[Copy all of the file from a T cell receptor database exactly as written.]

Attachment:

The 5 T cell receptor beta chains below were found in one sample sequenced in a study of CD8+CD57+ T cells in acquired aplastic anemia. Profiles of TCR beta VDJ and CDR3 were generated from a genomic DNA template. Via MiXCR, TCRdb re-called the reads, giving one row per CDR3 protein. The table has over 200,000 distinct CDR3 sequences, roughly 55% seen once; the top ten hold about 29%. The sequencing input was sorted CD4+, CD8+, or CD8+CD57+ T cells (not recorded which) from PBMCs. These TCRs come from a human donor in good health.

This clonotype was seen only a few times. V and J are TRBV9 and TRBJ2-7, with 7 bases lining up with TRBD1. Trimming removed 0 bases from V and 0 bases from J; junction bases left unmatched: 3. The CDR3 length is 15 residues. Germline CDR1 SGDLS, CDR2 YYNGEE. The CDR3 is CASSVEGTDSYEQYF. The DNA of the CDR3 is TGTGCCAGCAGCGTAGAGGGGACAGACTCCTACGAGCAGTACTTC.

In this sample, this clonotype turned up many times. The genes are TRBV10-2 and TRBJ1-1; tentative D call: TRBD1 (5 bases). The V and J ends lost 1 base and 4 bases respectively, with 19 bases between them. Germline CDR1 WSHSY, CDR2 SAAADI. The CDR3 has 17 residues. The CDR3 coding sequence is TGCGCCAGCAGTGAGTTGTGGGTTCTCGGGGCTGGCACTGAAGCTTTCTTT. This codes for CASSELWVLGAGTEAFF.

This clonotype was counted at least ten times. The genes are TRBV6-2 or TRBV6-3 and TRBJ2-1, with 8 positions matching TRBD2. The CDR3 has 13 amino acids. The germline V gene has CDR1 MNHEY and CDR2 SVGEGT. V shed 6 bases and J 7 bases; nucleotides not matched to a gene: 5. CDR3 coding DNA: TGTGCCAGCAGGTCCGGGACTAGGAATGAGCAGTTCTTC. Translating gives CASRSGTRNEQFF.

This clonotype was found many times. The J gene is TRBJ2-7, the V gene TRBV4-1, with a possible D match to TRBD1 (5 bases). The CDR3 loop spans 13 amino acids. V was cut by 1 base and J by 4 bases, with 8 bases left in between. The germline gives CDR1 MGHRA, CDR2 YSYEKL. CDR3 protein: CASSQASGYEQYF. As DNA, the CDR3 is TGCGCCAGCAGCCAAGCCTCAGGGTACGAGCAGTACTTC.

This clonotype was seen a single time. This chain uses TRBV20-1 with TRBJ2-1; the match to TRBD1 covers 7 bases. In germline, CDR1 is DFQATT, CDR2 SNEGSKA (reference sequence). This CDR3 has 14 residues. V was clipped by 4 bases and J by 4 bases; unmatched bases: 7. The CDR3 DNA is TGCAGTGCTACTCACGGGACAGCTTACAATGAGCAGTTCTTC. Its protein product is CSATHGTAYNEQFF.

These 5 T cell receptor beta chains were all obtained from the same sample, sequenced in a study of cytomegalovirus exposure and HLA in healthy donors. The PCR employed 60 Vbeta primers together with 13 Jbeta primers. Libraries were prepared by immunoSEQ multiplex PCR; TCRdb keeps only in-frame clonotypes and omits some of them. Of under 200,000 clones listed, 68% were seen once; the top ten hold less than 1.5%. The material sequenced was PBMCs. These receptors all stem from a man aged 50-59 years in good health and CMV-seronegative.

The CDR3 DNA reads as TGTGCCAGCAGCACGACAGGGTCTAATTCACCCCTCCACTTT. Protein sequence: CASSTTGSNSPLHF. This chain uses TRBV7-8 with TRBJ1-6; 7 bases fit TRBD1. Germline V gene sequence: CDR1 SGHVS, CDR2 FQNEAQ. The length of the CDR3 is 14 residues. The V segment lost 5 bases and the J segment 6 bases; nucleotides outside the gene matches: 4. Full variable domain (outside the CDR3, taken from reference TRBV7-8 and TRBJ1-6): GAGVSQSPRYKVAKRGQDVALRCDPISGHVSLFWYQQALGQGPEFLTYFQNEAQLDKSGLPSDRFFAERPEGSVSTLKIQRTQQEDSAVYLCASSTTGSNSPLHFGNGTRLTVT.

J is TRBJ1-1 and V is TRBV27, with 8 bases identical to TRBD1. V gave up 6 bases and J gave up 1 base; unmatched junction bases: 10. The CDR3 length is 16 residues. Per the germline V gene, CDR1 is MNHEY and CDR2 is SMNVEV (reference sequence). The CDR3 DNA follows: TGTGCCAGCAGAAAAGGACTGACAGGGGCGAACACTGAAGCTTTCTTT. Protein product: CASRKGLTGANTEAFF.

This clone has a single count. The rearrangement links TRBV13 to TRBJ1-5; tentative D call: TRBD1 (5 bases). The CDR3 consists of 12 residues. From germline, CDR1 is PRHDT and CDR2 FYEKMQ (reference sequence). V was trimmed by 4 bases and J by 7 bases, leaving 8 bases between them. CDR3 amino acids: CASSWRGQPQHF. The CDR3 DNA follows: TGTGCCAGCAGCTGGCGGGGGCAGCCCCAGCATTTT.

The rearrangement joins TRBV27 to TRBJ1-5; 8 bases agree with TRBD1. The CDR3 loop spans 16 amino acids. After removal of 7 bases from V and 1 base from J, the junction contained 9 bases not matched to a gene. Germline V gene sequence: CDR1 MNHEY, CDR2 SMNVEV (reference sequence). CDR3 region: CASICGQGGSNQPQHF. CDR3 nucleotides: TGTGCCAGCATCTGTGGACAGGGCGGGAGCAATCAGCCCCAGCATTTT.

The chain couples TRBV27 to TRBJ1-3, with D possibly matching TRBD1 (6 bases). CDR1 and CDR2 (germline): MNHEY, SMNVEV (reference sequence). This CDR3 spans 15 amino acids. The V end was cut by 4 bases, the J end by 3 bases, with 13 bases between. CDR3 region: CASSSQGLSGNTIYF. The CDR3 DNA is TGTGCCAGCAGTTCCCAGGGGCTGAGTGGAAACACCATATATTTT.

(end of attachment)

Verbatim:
The 5 T cell receptor beta chains below were found in one sample sequenced in a study of CD8+CD57+ T cells in acquired aplastic anemia. Profiles of TCR beta VDJ and CDR3 were generated from a genomic DNA template. Via MiXCR, TCRdb re-called the reads, giving one row per CDR3 protein. The table has over 200,000 distinct CDR3 sequences, roughly 55% seen once; the top ten hold about 29%. The sequencing input was sorted CD4+, CD8+, or CD8+CD57+ T cells (not recorded which) from PBMCs. These TCRs come from a human donor in good health.

This clonotype was seen only a few times. V and J are TRBV9 and TRBJ2-7, with 7 bases lining up with TRBD1. Trimming removed 0 bases from V and 0 bases from J; junction bases left unmatched: 3. The CDR3 length is 15 residues. Germline CDR1 SGDLS, CDR2 YYNGEE. The CDR3 is CASSVEGTDSYEQYF. The DNA of the CDR3 is TGTGCCAGCAGCGTAGAGGGGACAGACTCCTACGAGCAGTACTTC.

In this sample, this clonotype turned up many times. The genes are TRBV10-2 and TRBJ1-1; tentative D call: TRBD1 (5 bases). The V and J ends lost 1 base and 4 bases respectively, with 19 bases between them. Germline CDR1 WSHSY, CDR2 SAAADI. The CDR3 has 17 residues. The CDR3 coding sequence is TGCGCCAGCAGTGAGTTGTGGGTTCTCGGGGCTGGCACTGAAGCTTTCTTT. This codes for CASSELWVLGAGTEAFF.

This clonotype was counted at least ten times. The genes are TRBV6-2 or TRBV6-3 and TRBJ2-1, with 8 positions matching TRBD2. The CDR3 has 13 amino acids. The germline V gene has CDR1 MNHEY and CDR2 SVGEGT. V shed 6 bases and J 7 bases; nucleotides not matched to a gene: 5. CDR3 coding DNA: TGTGCCAGCAGGTCCGGGACTAGGAATGAGCAGTTCTTC. Translating gives CASRSGTRNEQFF.

This clonotype was found many times. The J gene is TRBJ2-7, the V gene TRBV4-1, with a possible D match to TRBD1 (5 bases). The CDR3 loop spans 13 amino acids. V was cut by 1 base and J by 4 bases, with 8 bases left in between. The germline gives CDR1 MGHRA, CDR2 YSYEKL. CDR3 protein: CASSQASGYEQYF. As DNA, the CDR3 is TGCGCCAGCAGCCAAGCCTCAGGGTACGAGCAGTACTTC.

This clonotype was seen a single time. This chain uses TRBV20-1 with TRBJ2-1; the match to TRBD1 covers 7 bases. In germline, CDR1 is DFQATT, CDR2 SNEGSKA (reference sequence). This CDR3 has 14 residues. V was clipped by 4 bases and J by 4 bases; unmatched bases: 7. The CDR3 DNA is TGCAGTGCTACTCACGGGACAGCTTACAATGAGCAGTTCTTC. Its protein product is CSATHGTAYNEQFF.

These 5 T cell receptor beta chains were all obtained from the same sample, sequenced in a study of cytomegalovirus exposure and HLA in healthy donors. The PCR employed 60 Vbeta primers together with 13 Jbeta primers. Libraries were prepared by immunoSEQ multiplex PCR; TCRdb keeps only in-frame clonotypes and omits some of them. Of under 200,000 clones listed, 68% were seen once; the top ten hold less than 1.5%. The material sequenced was PBMCs. These receptors all stem from a man aged 50-59 years in good health and CMV-seronegative.

The CDR3 DNA reads as TGTGCCAGCAGCACGACAGGGTCTAATTCACCCCTCCACTTT. Protein sequence: CASSTTGSNSPLHF. This chain uses TRBV7-8 with TRBJ1-6; 7 bases fit TRBD1. Germline V gene sequence: CDR1 SGHVS, CDR2 FQNEAQ. The length of the CDR3 is 14 residues. The V segment lost 5 bases and the J segment 6 bases; nucleotides outside the gene matches: 4. Full variable domain (outside the CDR3, taken from reference TRBV7-8 and TRBJ1-6): GAGVSQSPRYKVAKRGQDVALRCDPISGHVSLFWYQQALGQGPEFLTYFQNEAQLDKSGLPSDRFFAERPEGSVSTLKIQRTQQEDSAVYLCASSTTGSNSPLHFGNGTRLTVT.

J is TRBJ1-1 and V is TRBV27, with 8 bases identical to TRBD1. V gave up 6 bases and J gave up 1 base; unmatched junction bases: 10. The CDR3 length is 16 residues. Per the germline V gene, CDR1 is MNHEY and CDR2 is SMNVEV (reference sequence). The CDR3 DNA follows: TGTGCCAGCAGAAAAGGACTGACAGGGGCGAACACTGAAGCTTTCTTT. Protein product: CASRKGLTGANTEAFF.

This clone has a single count. The rearrangement links TRBV13 to TRBJ1-5; tentative D call: TRBD1 (5 bases). The CDR3 consists of 12 residues. From germline, CDR1 is PRHDT and CDR2 FYEKMQ (reference sequence). V was trimmed by 4 bases and J by 7 bases, leaving 8 bases between them. CDR3 amino acids: CASSWRGQPQHF. The CDR3 DNA follows: TGTGCCAGCAGCTGGCGGGGGCAGCCCCAGCATTTT.

The rearrangement joins TRBV27 to TRBJ1-5; 8 bases agree with TRBD1. The CDR3 loop spans 16 amino acids. After removal of 7 bases from V and 1 base from J, the junction contained 9 bases not matched to a gene. Germline V gene sequence: CDR1 MNHEY, CDR2 SMNVEV (reference sequence). CDR3 region: CASICGQGGSNQPQHF. CDR3 nucleotides: TGTGCCAGCATCTGTGGACAGGGCGGGAGCAATCAGCCCCAGCATTTT.

The chain couples TRBV27 to TRBJ1-3, with D possibly matching TRBD1 (6 bases). CDR1 and CDR2 (germline): MNHEY, SMNVEV (reference sequence). This CDR3 spans 15 amino acids. The V end was cut by 4 bases, the J end by 3 bases, with 13 bases between. CDR3 region: CASSSQGLSGNTIYF. The CDR3 DNA is TGTGCCAGCAGTTCCCAGGGGCTGAGTGGAAACACCATATATTTT.